I was just at a resort in Jamaica, and the entertainment staff were playing some current and recent reggae and dancehall by the pool. One of the songs was "Don't Bleach", referring to ladies lightening their skin color, which appears on a quick Google to be by Jhiko Man.
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Old 05-25-2006, 02:00 PM   #7 (permalink)
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Halle is a mongrel, like me. Maybe that's why she looks more white... lol. Having a white mom does that.
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Old 05-25-2006, 02:00 PM   #8 (permalink)
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The races in the U.S. are mixing rapidly. Just when is a person considered white or black anymore. Eventually racial differences will fade. A friend I used to work with received a check from the government because his wife was 1/16 Native American in a settlement by one of the tribes. If she was any less she would not qualify.

I would not have noticed the color differences in your examples if you had not pointed it out. I guess someone who looks half black and half white may have a larger following for potential commercial success from audiences of all races.
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Old 05-25-2006, 02:57 PM   #9 (permalink)
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The races in the U.S. are mixing rapidly. Just when is a person considered white or black anymore. Eventually racial differences will fade. A friend I used to work with received a check from the government because his wife was 1/16 Native American in a settlement by one of the tribes. If she was any less she would not qualify.

I would not have noticed the color differences in your examples if you had not pointed it out. I guess someone who looks half black and half white may have a larger following for potential commercial success from audiences of all races.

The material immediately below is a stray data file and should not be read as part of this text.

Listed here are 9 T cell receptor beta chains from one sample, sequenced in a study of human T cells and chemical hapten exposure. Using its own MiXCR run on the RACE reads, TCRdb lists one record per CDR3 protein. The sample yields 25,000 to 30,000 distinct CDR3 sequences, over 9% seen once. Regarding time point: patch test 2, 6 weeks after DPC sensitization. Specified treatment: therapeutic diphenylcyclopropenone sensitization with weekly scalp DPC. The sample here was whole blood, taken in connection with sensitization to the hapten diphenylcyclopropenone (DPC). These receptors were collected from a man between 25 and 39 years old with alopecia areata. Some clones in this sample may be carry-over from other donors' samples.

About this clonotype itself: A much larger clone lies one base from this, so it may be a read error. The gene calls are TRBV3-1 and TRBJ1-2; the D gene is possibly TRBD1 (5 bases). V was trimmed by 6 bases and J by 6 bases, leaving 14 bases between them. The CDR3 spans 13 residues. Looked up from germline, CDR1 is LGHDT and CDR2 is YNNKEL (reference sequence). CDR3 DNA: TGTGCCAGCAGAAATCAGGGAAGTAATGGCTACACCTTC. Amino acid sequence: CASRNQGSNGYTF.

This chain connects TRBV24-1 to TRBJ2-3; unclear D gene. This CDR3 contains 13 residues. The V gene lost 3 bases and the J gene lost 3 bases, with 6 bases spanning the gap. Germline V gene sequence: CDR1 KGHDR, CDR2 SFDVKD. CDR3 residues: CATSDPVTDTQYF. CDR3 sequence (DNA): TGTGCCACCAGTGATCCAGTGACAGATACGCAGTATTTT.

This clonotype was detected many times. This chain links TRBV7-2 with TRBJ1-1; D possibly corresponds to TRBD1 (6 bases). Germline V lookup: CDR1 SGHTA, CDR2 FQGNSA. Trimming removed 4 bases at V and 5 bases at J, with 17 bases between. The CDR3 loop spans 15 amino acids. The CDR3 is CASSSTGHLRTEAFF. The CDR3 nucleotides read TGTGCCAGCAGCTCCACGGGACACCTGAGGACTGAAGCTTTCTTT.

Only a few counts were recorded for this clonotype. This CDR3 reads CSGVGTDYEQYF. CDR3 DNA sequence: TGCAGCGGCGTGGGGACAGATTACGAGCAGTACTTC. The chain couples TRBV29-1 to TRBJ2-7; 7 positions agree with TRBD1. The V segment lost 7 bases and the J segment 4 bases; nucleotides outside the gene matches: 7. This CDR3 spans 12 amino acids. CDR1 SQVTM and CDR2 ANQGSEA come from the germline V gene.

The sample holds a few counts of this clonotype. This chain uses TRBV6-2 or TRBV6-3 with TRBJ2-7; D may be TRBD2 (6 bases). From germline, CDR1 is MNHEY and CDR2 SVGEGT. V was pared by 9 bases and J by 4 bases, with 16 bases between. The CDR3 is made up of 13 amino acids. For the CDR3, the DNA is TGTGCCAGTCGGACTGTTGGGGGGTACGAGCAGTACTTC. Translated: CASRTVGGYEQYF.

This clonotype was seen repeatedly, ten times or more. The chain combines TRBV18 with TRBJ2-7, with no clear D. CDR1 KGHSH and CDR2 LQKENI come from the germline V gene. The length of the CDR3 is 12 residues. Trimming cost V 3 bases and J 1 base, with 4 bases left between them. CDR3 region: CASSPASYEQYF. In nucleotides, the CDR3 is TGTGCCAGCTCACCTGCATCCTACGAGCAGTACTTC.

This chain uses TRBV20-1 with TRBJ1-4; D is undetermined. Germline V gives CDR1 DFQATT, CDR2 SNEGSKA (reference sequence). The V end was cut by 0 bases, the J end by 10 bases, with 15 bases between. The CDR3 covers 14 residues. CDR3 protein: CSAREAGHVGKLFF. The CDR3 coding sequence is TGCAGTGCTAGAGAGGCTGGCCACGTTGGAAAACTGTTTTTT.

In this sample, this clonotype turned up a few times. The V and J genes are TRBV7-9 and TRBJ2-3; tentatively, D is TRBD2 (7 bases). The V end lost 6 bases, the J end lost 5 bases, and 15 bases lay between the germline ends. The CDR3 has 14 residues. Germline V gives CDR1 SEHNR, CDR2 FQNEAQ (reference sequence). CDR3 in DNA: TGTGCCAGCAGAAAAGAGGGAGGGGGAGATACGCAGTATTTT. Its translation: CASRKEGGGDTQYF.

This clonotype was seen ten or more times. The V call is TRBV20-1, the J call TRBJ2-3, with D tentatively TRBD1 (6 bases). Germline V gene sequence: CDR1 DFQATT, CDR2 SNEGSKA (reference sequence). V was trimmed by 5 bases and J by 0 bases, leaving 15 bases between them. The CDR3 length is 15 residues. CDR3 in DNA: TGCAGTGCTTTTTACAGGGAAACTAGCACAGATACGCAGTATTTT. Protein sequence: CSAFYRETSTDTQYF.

While this may be true, I hadn't realized that consumer choices were based on the race of the person promoting them. Hell, I have Nike shoes, and Michael Jordon used to be their spokesperson...
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Old 05-25-2006, 03:52 PM   #10 (permalink)
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The only difference I see in all of the above posted photos is that the ones on the right seem to have been taken by a photographer of at least mediocre skill, while the pics on the left look like sloppy snapshots.

Contrast and lighting are important for good photos. Photographers know this. I see no rascist undertones whatsoever. I see nothing else here.
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Old 05-25-2006, 04:27 PM   #11 (permalink)
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I think it has a lot to do with the photographer. Now, I'm not arguing the sociology issue of ligther is better or whatever that nonsense is. I'm not educated on the topic so I'm not debating it, but I do recall a Black is Beautiful campaign...not sure what exactly caused that except that it was too embrace yourself and everyone is beautiful or something....

Anyway, darker skin is difficult to photograph. Especially, if the person is wearing white or light clothing or is against a pale background. The person will either be washed out or very dark depending on what is metered. This could be the case in these pictures.

In my class picture, all my students are dark skinned, so the photographer metered off of them...therefore I look like an albino. So you could easily add me up there in those pictures as a white person trying to look even whiter..lol

Also, most of the photos on the left are candid shots taken at events, while the photos on the right are mostly set or studio shots. Lighting can have major effects on how a person looks, even when it comes to muscle tone and blemishes. So, I'm not sure if there is a trend of celebrities wanting to look lighter or if it's just the way photos are processed. Of course, they would have final say of a photograph, so it's hard to tell.
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Old 05-25-2006, 04:30 PM   #12 (permalink)
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Quote:
Originally Posted by NoSoup
While this may be true, I hadn't realized that consumer choices were based on the race of the person promoting them. Hell, I have Nike shoes, and Michael Jordon used to be their spokesperson...
Yep, Michael can sell about anything.
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Old 05-25-2006, 04:44 PM   #13 (permalink)
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Old 05-25-2006, 04:46 PM   #14 (permalink)